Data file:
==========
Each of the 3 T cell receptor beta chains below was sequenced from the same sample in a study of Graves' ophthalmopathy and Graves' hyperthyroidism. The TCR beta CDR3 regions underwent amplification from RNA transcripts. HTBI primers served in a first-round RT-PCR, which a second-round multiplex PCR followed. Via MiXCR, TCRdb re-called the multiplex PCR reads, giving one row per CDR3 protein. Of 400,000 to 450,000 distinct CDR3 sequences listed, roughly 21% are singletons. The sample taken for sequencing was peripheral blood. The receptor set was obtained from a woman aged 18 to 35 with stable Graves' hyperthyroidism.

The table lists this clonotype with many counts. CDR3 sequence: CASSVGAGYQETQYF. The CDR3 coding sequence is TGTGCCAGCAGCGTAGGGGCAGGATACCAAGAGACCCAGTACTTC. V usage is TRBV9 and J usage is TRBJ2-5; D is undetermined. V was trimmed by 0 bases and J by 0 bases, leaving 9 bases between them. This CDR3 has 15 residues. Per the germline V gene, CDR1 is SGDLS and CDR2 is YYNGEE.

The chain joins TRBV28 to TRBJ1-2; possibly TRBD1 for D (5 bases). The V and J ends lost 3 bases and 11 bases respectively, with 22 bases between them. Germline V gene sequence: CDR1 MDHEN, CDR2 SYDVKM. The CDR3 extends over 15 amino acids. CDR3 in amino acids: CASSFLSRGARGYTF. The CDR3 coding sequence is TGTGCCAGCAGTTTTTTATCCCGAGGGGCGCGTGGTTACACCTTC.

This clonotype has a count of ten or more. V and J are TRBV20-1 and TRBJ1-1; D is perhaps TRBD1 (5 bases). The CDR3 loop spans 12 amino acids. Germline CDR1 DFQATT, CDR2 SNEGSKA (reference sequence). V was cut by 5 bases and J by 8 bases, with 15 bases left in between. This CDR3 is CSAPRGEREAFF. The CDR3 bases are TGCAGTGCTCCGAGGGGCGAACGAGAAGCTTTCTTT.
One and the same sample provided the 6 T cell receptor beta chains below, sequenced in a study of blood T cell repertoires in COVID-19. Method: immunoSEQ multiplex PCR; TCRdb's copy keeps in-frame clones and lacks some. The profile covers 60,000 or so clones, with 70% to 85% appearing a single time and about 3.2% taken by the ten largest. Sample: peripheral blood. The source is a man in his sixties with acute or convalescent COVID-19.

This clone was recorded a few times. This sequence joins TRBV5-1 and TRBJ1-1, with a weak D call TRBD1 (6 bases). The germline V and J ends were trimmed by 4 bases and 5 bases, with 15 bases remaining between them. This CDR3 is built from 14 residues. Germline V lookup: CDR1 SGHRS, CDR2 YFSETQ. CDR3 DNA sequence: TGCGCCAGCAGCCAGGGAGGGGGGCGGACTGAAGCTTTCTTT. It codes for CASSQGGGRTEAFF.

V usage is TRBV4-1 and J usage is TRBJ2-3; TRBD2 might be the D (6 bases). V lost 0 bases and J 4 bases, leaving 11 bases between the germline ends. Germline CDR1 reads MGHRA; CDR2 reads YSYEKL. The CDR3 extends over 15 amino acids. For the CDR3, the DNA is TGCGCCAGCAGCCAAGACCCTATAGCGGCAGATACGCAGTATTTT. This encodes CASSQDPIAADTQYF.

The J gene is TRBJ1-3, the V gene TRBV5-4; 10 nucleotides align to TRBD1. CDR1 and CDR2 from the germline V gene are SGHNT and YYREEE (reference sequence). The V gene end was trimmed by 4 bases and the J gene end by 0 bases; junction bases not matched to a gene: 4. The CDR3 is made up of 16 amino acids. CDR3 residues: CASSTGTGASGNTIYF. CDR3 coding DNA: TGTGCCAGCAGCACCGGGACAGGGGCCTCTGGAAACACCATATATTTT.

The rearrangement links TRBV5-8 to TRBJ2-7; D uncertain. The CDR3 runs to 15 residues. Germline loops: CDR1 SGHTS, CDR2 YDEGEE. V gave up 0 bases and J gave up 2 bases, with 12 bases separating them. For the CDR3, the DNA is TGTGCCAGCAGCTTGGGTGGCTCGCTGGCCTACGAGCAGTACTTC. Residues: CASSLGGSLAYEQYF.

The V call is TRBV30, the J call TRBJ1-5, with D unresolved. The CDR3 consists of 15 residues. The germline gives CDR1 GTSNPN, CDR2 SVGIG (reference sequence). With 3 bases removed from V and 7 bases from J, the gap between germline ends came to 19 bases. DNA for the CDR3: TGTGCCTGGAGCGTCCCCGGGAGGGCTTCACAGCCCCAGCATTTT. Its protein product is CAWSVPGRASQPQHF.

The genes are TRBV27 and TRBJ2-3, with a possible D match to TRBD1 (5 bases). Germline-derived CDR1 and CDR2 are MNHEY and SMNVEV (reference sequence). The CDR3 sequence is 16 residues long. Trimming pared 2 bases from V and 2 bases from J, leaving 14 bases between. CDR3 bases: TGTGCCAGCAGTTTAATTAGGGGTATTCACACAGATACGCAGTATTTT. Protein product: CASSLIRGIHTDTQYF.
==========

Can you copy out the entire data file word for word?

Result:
Each of the 3 T cell receptor beta chains below was sequenced from the same sample in a study of Graves' ophthalmopathy and Graves' hyperthyroidism. The TCR beta CDR3 regions underwent amplification from RNA transcripts. HTBI primers served in a first-round RT-PCR, which a second-round multiplex PCR followed. Via MiXCR, TCRdb re-called the multiplex PCR reads, giving one row per CDR3 protein. Of 400,000 to 450,000 distinct CDR3 sequences listed, roughly 21% are singletons. The sample taken for sequencing was peripheral blood. The receptor set was obtained from a woman aged 18 to 35 with stable Graves' hyperthyroidism.

The table lists this clonotype with many counts. CDR3 sequence: CASSVGAGYQETQYF. The CDR3 coding sequence is TGTGCCAGCAGCGTAGGGGCAGGATACCAAGAGACCCAGTACTTC. V usage is TRBV9 and J usage is TRBJ2-5; D is undetermined. V was trimmed by 0 bases and J by 0 bases, leaving 9 bases between them. This CDR3 has 15 residues. Per the germline V gene, CDR1 is SGDLS and CDR2 is YYNGEE.

The chain joins TRBV28 to TRBJ1-2; possibly TRBD1 for D (5 bases). The V and J ends lost 3 bases and 11 bases respectively, with 22 bases between them. Germline V gene sequence: CDR1 MDHEN, CDR2 SYDVKM. The CDR3 extends over 15 amino acids. CDR3 in amino acids: CASSFLSRGARGYTF. The CDR3 coding sequence is TGTGCCAGCAGTTTTTTATCCCGAGGGGCGCGTGGTTACACCTTC.

This clonotype has a count of ten or more. V and J are TRBV20-1 and TRBJ1-1; D is perhaps TRBD1 (5 bases). The CDR3 loop spans 12 amino acids. Germline CDR1 DFQATT, CDR2 SNEGSKA (reference sequence). V was cut by 5 bases and J by 8 bases, with 15 bases left in between. This CDR3 is CSAPRGEREAFF. The CDR3 bases are TGCAGTGCTCCGAGGGGCGAACGAGAAGCTTTCTTT.
One and the same sample provided the 6 T cell receptor beta chains below, sequenced in a study of blood T cell repertoires in COVID-19. Method: immunoSEQ multiplex PCR; TCRdb's copy keeps in-frame clones and lacks some. The profile covers 60,000 or so clones, with 70% to 85% appearing a single time and about 3.2% taken by the ten largest. Sample: peripheral blood. The source is a man in his sixties with acute or convalescent COVID-19.

This clone was recorded a few times. This sequence joins TRBV5-1 and TRBJ1-1, with a weak D call TRBD1 (6 bases). The germline V and J ends were trimmed by 4 bases and 5 bases, with 15 bases remaining between them. This CDR3 is built from 14 residues. Germline V lookup: CDR1 SGHRS, CDR2 YFSETQ. CDR3 DNA sequence: TGCGCCAGCAGCCAGGGAGGGGGGCGGACTGAAGCTTTCTTT. It codes for CASSQGGGRTEAFF.

V usage is TRBV4-1 and J usage is TRBJ2-3; TRBD2 might be the D (6 bases). V lost 0 bases and J 4 bases, leaving 11 bases between the germline ends. Germline CDR1 reads MGHRA; CDR2 reads YSYEKL. The CDR3 extends over 15 amino acids. For the CDR3, the DNA is TGCGCCAGCAGCCAAGACCCTATAGCGGCAGATACGCAGTATTTT. This encodes CASSQDPIAADTQYF.

The J gene is TRBJ1-3, the V gene TRBV5-4; 10 nucleotides align to TRBD1. CDR1 and CDR2 from the germline V gene are SGHNT and YYREEE (reference sequence). The V gene end was trimmed by 4 bases and the J gene end by 0 bases; junction bases not matched to a gene: 4. The CDR3 is made up of 16 amino acids. CDR3 residues: CASSTGTGASGNTIYF. CDR3 coding DNA: TGTGCCAGCAGCACCGGGACAGGGGCCTCTGGAAACACCATATATTTT.

The rearrangement links TRBV5-8 to TRBJ2-7; D uncertain. The CDR3 runs to 15 residues. Germline loops: CDR1 SGHTS, CDR2 YDEGEE. V gave up 0 bases and J gave up 2 bases, with 12 bases separating them. For the CDR3, the DNA is TGTGCCAGCAGCTTGGGTGGCTCGCTGGCCTACGAGCAGTACTTC. Residues: CASSLGGSLAYEQYF.

The V call is TRBV30, the J call TRBJ1-5, with D unresolved. The CDR3 consists of 15 residues. The germline gives CDR1 GTSNPN, CDR2 SVGIG (reference sequence). With 3 bases removed from V and 7 bases from J, the gap between germline ends came to 19 bases. DNA for the CDR3: TGTGCCTGGAGCGTCCCCGGGAGGGCTTCACAGCCCCAGCATTTT. Its protein product is CAWSVPGRASQPQHF.

The genes are TRBV27 and TRBJ2-3, with a possible D match to TRBD1 (5 bases). Germline-derived CDR1 and CDR2 are MNHEY and SMNVEV (reference sequence). The CDR3 sequence is 16 residues long. Trimming pared 2 bases from V and 2 bases from J, leaving 14 bases between. CDR3 bases: TGTGCCAGCAGTTTAATTAGGGGTATTCACACAGATACGCAGTATTTT. Protein product: CASSLIRGIHTDTQYF.